T-Mobile Launches 3G Service - In NYC Only
About four and a half years after the first of its competitors began to offer wireless broadband, T-Mobile is starting to catch up. Yesterday, the company announced the start of its "3G" service in New York City.
T-Mobile's service will debut with a technology called UMTS, with speeds only about a third or a quarter of entry-level DSL--"a range of 200 kilobits per second (kbps) to 300 kbps," wrote spokesman David Henderson in an e-mail.
The carrier only offers four compatible handsets, none BlackBerry, Sidekick or Windows Mobile smartphones: the Nokia 3555 and Nokia 6263, each free after rebate; the Samsung t639, $49.99 after rebate, and the Samsung t819, $79.99 after rebate.
At the start, data rates will be the same as its slower EDGE service and therefore somewhat indecipherable, since T-Mobile charges widely varying rates--$5.99, $19.99, $39.99 and so on--depending on whether you use a regular phone or different types of smartphone. (Only the wireless-phone industry can come up with so many different ways to charge for the same service of unlimited data access.)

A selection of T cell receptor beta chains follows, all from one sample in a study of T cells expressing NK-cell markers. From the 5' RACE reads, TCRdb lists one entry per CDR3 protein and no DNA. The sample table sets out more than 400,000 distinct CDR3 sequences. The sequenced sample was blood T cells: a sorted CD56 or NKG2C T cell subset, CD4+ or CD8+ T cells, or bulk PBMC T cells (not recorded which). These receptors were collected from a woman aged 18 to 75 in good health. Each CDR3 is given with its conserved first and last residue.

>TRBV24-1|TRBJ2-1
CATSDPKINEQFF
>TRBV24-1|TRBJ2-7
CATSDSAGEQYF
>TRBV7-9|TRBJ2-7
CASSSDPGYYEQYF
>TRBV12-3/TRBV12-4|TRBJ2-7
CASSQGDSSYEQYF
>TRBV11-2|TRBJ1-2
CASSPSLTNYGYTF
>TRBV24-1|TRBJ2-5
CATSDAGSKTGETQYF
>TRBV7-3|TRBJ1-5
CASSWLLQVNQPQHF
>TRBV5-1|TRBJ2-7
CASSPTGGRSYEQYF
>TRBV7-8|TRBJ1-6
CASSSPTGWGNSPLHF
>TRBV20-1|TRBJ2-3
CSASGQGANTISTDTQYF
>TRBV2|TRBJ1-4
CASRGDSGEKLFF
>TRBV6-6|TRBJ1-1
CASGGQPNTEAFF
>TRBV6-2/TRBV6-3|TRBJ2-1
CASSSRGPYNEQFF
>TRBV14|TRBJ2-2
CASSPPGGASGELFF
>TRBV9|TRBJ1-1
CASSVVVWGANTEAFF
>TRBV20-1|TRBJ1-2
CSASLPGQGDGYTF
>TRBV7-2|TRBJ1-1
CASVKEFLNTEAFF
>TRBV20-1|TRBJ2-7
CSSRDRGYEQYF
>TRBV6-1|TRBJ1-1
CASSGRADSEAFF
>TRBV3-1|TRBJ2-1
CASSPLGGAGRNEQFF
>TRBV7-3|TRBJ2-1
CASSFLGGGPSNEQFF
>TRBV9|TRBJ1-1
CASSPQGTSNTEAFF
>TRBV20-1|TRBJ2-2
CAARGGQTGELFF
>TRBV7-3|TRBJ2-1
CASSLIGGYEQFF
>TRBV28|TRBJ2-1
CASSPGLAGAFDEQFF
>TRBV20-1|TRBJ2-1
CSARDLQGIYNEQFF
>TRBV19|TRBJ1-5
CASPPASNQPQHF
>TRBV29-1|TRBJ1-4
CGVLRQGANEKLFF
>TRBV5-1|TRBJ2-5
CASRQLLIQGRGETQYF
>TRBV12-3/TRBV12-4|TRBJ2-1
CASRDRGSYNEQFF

T-Mobile will begin selling phones compatible with a faster flavor of 3G called HSDPA later this year. Henderson said those should yield "an average data rate of 600 kbps with a peak of 1 Mbps." He also suggested that prices could change at that point, writing that "T-Mobile will continue to evaluate pricing for HSDPA services later this year."
But for several months to come, you'll have to get on the Jersey Turnpike, Amtrak, the shuttle or a bus to try out this service. Although competing carriers AT&T, Sprint and Verizon Wireless have offered mobile-broadband access in the Washington area for over two years (with Verizon's debuting back in late 2003; see my review from early 2004), T-Mobile won't begin to offer this service outside of the NYC market until the third quarter of this year, Henderson said.
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